A LINE ON LIFE

4/13/83, Updated 5/5/01

The Mexican Clock "Walks"

David A. Gershaw, Ph.D.

Did you know that you communicated with time? Although many people are not consciously aware of this, they respond to what people say with time. This is one small aspect of nonverbal communication Ė communication that does not rely on words to give it meaning.

When you are late to an appointment, this suggests that you donít care about the other personís time, dislike that person or donít want the meeting to occur. (Do you notice how often people are late to the dentist?) When you apologize or make some excuse for being late, this essentially says, "Ignore the nonverbal message I sent by being late; there was another reason." This could be any one of many reasons Ė your watch was slow, the car didnít start, someone in the family was ill, and so on.

On the other hand, being early tends to indicate that you are eager to attend the meeting or it is very important to you. Notice that eager fans may camp out in front of a ticket office hours or days before it opens just to make sure that they get tickets for their favorite event, like the Superbowl or a rock concert. They really want those tickets!

Although there is a wide range of individual differences, most middle class people in our culture do not believe they are late, until they are about 5-10 minutes beyond the time for the appointment. Once they think they are late, they will usually apologize. However, if these same people are only 1-2 minutes beyond the time, they see themselves essentially as being "on time." Since they consider themselves to be on time, there is no need for an apology.

Time even communicates in dating. Suppose a girl has really adored a boy. Finally he notices her and asks her out for a date, letís say for that Saturday at 7:00 in the evening. She accepts.

Under these conditions, my female students indicate that they would be ready for the date about 30 minutes ahead of time. However, they do not want their date to know that. When the boy comes at about 7:00, the father is supposed to say something like, "Sheíll be ready in a few minutes."

In any two-person situation, the one who seems to want the relationship the most has the least social power. If he finds out that she has been ready for a half-hour, her social power will be lessened. However, being "ready in a few minutes" indicates less eagerness, thus maintaining her social power.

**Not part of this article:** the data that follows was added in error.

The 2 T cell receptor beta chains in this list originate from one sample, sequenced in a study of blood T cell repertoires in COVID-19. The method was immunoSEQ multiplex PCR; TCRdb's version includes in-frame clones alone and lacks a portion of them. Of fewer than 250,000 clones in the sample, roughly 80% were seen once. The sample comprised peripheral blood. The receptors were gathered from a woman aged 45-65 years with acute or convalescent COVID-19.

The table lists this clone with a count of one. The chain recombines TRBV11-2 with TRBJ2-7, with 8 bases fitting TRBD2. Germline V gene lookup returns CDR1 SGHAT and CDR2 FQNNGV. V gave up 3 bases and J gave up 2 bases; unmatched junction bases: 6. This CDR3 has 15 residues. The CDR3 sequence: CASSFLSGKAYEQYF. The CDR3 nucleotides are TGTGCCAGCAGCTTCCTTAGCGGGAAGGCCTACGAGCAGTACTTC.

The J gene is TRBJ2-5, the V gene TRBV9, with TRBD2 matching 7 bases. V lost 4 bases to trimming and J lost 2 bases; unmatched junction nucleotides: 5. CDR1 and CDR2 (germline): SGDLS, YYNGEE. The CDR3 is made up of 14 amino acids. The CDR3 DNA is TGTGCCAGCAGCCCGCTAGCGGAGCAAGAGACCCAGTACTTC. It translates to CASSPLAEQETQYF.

We need to be aware of
cultural differences in nonverbal communication.


There are also cultural differences. When a Mexican says, "El reloj estŠ caminando," this literally means, "The clock is walking." Yes, the Mexican clock walks! What does the Gringo (Anglo) clock do? It "runs"! Although it might not seem like much, it is a significant difference. The typical Mexican sees time as slowly strolling along, while the middle-class Anglo in the United States sees time as speeding. Here is an example of how this makes a difference.

Suppose you entered an Anglo office and asked an Anglo secretary when her boss will return. She may say, "He will be back in just a moment." In this setting, that probably means about 5-10 minutes (as discussed above). In contrast, suppose you were in a typical Mexican office with a Mexican secretary and asked the same question (this time in Spanish, of course). She would probably respond, "Momentito." This literally translates to "(in) a little moment." (The ending, "-ito," means "small" or "little.") However, her "little moment" is typically about 30 minutes. This is because the Mexican clock "walks," while the Anglo clock "runs."

In other words, if a typical Mexican comes to an appointment 15 minutes after the indicated time, he will not consider himself late. Therefore he will not apologize. If the person he is meeting is a typical Anglo, he will take the Mexicanís "lateness" as a personal insult and probably respond in a not-too-friendly manner. The Mexican will probably not understand why the Anglo is upset. This misunderstanding is because the Mexican clock "walks," while the Anglo clock "runs."

This is also a reason why many Anglos stereotype Mexicans as being "lazy." As a group, Mexicans are not lazy. It is just that their clock is "walking," while the Anglo clock is "running." So the next time you have an appointment with a person from another culture, you might want to adjust you clock a little.


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